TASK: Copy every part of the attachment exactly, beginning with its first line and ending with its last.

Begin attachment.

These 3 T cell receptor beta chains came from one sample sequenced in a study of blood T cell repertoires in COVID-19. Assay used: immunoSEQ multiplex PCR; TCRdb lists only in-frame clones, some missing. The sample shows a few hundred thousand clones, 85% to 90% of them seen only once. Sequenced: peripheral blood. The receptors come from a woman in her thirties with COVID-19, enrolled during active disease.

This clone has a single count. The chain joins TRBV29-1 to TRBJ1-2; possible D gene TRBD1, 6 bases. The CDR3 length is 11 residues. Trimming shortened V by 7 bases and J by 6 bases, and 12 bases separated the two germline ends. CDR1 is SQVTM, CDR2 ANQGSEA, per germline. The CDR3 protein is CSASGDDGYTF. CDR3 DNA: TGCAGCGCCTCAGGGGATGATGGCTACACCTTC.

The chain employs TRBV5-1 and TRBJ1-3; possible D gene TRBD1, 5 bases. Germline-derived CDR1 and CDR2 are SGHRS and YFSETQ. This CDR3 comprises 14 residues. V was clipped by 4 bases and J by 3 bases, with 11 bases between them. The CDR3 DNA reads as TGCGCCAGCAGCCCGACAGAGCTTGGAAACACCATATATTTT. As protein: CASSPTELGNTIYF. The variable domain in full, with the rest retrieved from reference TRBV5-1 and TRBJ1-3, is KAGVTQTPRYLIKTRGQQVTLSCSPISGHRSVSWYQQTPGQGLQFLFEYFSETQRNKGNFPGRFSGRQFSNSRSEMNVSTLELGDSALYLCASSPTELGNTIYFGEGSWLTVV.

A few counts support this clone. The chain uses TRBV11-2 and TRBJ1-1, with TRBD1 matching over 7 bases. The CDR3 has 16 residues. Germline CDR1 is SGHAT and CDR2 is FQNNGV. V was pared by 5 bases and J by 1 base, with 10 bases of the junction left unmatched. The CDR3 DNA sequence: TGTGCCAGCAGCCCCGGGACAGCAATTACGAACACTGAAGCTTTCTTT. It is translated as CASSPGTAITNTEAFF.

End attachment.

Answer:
These 3 T cell receptor beta chains came from one sample sequenced in a study of blood T cell repertoires in COVID-19. Assay used: immunoSEQ multiplex PCR; TCRdb lists only in-frame clones, some missing. The sample shows a few hundred thousand clones, 85% to 90% of them seen only once. Sequenced: peripheral blood. The receptors come from a woman in her thirties with COVID-19, enrolled during active disease.

This clone has a single count. The chain joins TRBV29-1 to TRBJ1-2; possible D gene TRBD1, 6 bases. The CDR3 length is 11 residues. Trimming shortened V by 7 bases and J by 6 bases, and 12 bases separated the two germline ends. CDR1 is SQVTM, CDR2 ANQGSEA, per germline. The CDR3 protein is CSASGDDGYTF. CDR3 DNA: TGCAGCGCCTCAGGGGATGATGGCTACACCTTC.

The chain employs TRBV5-1 and TRBJ1-3; possible D gene TRBD1, 5 bases. Germline-derived CDR1 and CDR2 are SGHRS and YFSETQ. This CDR3 comprises 14 residues. V was clipped by 4 bases and J by 3 bases, with 11 bases between them. The CDR3 DNA reads as TGCGCCAGCAGCCCGACAGAGCTTGGAAACACCATATATTTT. As protein: CASSPTELGNTIYF. The variable domain in full, with the rest retrieved from reference TRBV5-1 and TRBJ1-3, is KAGVTQTPRYLIKTRGQQVTLSCSPISGHRSVSWYQQTPGQGLQFLFEYFSETQRNKGNFPGRFSGRQFSNSRSEMNVSTLELGDSALYLCASSPTELGNTIYFGEGSWLTVV.

A few counts support this clone. The chain uses TRBV11-2 and TRBJ1-1, with TRBD1 matching over 7 bases. The CDR3 has 16 residues. Germline CDR1 is SGHAT and CDR2 is FQNNGV. V was pared by 5 bases and J by 1 base, with 10 bases of the junction left unmatched. The CDR3 DNA sequence: TGTGCCAGCAGCCCCGGGACAGCAATTACGAACACTGAAGCTTTCTTT. It is translated as CASSPGTAITNTEAFF.